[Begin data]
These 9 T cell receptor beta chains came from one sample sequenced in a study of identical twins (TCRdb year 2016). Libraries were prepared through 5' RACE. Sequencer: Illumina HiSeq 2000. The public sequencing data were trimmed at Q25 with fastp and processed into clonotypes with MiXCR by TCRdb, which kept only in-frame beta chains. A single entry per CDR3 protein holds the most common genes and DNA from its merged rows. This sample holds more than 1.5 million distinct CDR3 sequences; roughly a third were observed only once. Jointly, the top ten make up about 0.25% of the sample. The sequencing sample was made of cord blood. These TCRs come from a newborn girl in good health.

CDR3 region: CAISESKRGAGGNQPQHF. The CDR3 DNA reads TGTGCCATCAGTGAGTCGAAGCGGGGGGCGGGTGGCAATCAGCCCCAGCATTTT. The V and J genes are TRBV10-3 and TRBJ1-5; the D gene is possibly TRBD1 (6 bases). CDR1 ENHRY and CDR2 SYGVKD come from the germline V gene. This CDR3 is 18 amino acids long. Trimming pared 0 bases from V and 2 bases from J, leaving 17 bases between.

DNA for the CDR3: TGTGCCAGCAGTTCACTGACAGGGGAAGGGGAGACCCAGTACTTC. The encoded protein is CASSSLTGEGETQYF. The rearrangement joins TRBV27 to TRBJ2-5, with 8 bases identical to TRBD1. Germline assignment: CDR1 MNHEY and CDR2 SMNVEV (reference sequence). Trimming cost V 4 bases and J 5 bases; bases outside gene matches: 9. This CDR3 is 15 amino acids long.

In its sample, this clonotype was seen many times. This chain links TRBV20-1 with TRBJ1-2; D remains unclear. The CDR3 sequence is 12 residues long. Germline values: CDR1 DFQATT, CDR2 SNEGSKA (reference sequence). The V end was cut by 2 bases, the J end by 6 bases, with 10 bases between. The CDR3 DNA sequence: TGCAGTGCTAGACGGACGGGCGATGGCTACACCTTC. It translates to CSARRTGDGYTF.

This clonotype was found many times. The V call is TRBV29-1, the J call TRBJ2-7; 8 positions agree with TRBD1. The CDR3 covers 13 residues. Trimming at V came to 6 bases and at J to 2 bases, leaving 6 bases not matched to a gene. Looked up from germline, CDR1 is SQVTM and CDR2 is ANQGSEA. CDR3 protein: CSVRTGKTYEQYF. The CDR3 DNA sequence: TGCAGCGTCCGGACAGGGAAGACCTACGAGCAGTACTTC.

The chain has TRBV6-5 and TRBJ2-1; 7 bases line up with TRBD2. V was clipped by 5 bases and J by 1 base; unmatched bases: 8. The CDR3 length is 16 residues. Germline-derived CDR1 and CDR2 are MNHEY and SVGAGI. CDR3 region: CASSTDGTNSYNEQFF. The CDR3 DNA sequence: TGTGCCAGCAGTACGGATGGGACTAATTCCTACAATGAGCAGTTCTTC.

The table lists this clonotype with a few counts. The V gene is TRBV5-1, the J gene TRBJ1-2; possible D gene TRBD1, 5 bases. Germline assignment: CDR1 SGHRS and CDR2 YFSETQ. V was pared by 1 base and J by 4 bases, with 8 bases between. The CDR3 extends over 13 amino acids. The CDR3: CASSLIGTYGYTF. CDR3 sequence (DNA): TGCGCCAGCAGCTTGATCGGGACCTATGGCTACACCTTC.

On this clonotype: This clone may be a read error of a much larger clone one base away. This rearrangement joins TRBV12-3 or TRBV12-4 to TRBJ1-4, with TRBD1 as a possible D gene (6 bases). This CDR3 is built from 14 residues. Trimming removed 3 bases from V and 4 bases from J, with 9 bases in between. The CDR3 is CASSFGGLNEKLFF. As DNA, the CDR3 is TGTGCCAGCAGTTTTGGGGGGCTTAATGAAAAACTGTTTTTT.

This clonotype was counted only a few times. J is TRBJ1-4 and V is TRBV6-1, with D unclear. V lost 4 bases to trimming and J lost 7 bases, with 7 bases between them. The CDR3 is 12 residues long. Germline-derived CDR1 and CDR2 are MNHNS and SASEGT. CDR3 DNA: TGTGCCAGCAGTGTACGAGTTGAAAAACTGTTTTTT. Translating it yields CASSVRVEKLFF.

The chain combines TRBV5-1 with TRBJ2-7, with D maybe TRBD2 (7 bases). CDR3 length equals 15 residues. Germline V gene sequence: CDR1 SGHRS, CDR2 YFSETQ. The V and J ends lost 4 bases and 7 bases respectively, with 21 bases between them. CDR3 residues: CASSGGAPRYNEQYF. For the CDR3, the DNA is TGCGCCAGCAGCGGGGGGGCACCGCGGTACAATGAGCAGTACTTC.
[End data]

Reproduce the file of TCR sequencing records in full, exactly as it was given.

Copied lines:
These 9 T cell receptor beta chains came from one sample sequenced in a study of identical twins (TCRdb year 2016). Libraries were prepared through 5' RACE. Sequencer: Illumina HiSeq 2000. The public sequencing data were trimmed at Q25 with fastp and processed into clonotypes with MiXCR by TCRdb, which kept only in-frame beta chains. A single entry per CDR3 protein holds the most common genes and DNA from its merged rows. This sample holds more than 1.5 million distinct CDR3 sequences; roughly a third were observed only once. Jointly, the top ten make up about 0.25% of the sample. The sequencing sample was made of cord blood. These TCRs come from a newborn girl in good health.

CDR3 region: CAISESKRGAGGNQPQHF. The CDR3 DNA reads TGTGCCATCAGTGAGTCGAAGCGGGGGGCGGGTGGCAATCAGCCCCAGCATTTT. The V and J genes are TRBV10-3 and TRBJ1-5; the D gene is possibly TRBD1 (6 bases). CDR1 ENHRY and CDR2 SYGVKD come from the germline V gene. This CDR3 is 18 amino acids long. Trimming pared 0 bases from V and 2 bases from J, leaving 17 bases between.

DNA for the CDR3: TGTGCCAGCAGTTCACTGACAGGGGAAGGGGAGACCCAGTACTTC. The encoded protein is CASSSLTGEGETQYF. The rearrangement joins TRBV27 to TRBJ2-5, with 8 bases identical to TRBD1. Germline assignment: CDR1 MNHEY and CDR2 SMNVEV (reference sequence). Trimming cost V 4 bases and J 5 bases; bases outside gene matches: 9. This CDR3 is 15 amino acids long.

In its sample, this clonotype was seen many times. This chain links TRBV20-1 with TRBJ1-2; D remains unclear. The CDR3 sequence is 12 residues long. Germline values: CDR1 DFQATT, CDR2 SNEGSKA (reference sequence). The V end was cut by 2 bases, the J end by 6 bases, with 10 bases between. The CDR3 DNA sequence: TGCAGTGCTAGACGGACGGGCGATGGCTACACCTTC. It translates to CSARRTGDGYTF.

This clonotype was found many times. The V call is TRBV29-1, the J call TRBJ2-7; 8 positions agree with TRBD1. The CDR3 covers 13 residues. Trimming at V came to 6 bases and at J to 2 bases, leaving 6 bases not matched to a gene. Looked up from germline, CDR1 is SQVTM and CDR2 is ANQGSEA. CDR3 protein: CSVRTGKTYEQYF. The CDR3 DNA sequence: TGCAGCGTCCGGACAGGGAAGACCTACGAGCAGTACTTC.

The chain has TRBV6-5 and TRBJ2-1; 7 bases line up with TRBD2. V was clipped by 5 bases and J by 1 base; unmatched bases: 8. The CDR3 length is 16 residues. Germline-derived CDR1 and CDR2 are MNHEY and SVGAGI. CDR3 region: CASSTDGTNSYNEQFF. The CDR3 DNA sequence: TGTGCCAGCAGTACGGATGGGACTAATTCCTACAATGAGCAGTTCTTC.

The table lists this clonotype with a few counts. The V gene is TRBV5-1, the J gene TRBJ1-2; possible D gene TRBD1, 5 bases. Germline assignment: CDR1 SGHRS and CDR2 YFSETQ. V was pared by 1 base and J by 4 bases, with 8 bases between. The CDR3 extends over 13 amino acids. The CDR3: CASSLIGTYGYTF. CDR3 sequence (DNA): TGCGCCAGCAGCTTGATCGGGACCTATGGCTACACCTTC.

On this clonotype: This clone may be a read error of a much larger clone one base away. This rearrangement joins TRBV12-3 or TRBV12-4 to TRBJ1-4, with TRBD1 as a possible D gene (6 bases). This CDR3 is built from 14 residues. Trimming removed 3 bases from V and 4 bases from J, with 9 bases in between. The CDR3 is CASSFGGLNEKLFF. As DNA, the CDR3 is TGTGCCAGCAGTTTTGGGGGGCTTAATGAAAAACTGTTTTTT.

This clonotype was counted only a few times. J is TRBJ1-4 and V is TRBV6-1, with D unclear. V lost 4 bases to trimming and J lost 7 bases, with 7 bases between them. The CDR3 is 12 residues long. Germline-derived CDR1 and CDR2 are MNHNS and SASEGT. CDR3 DNA: TGTGCCAGCAGTGTACGAGTTGAAAAACTGTTTTTT. Translating it yields CASSVRVEKLFF.

The chain combines TRBV5-1 with TRBJ2-7, with D maybe TRBD2 (7 bases). CDR3 length equals 15 residues. Germline V gene sequence: CDR1 SGHRS, CDR2 YFSETQ. The V and J ends lost 4 bases and 7 bases respectively, with 21 bases between them. CDR3 residues: CASSGGAPRYNEQYF. For the CDR3, the DNA is TGCGCCAGCAGCGGGGGGGCACCGCGGTACAATGAGCAGTACTTC.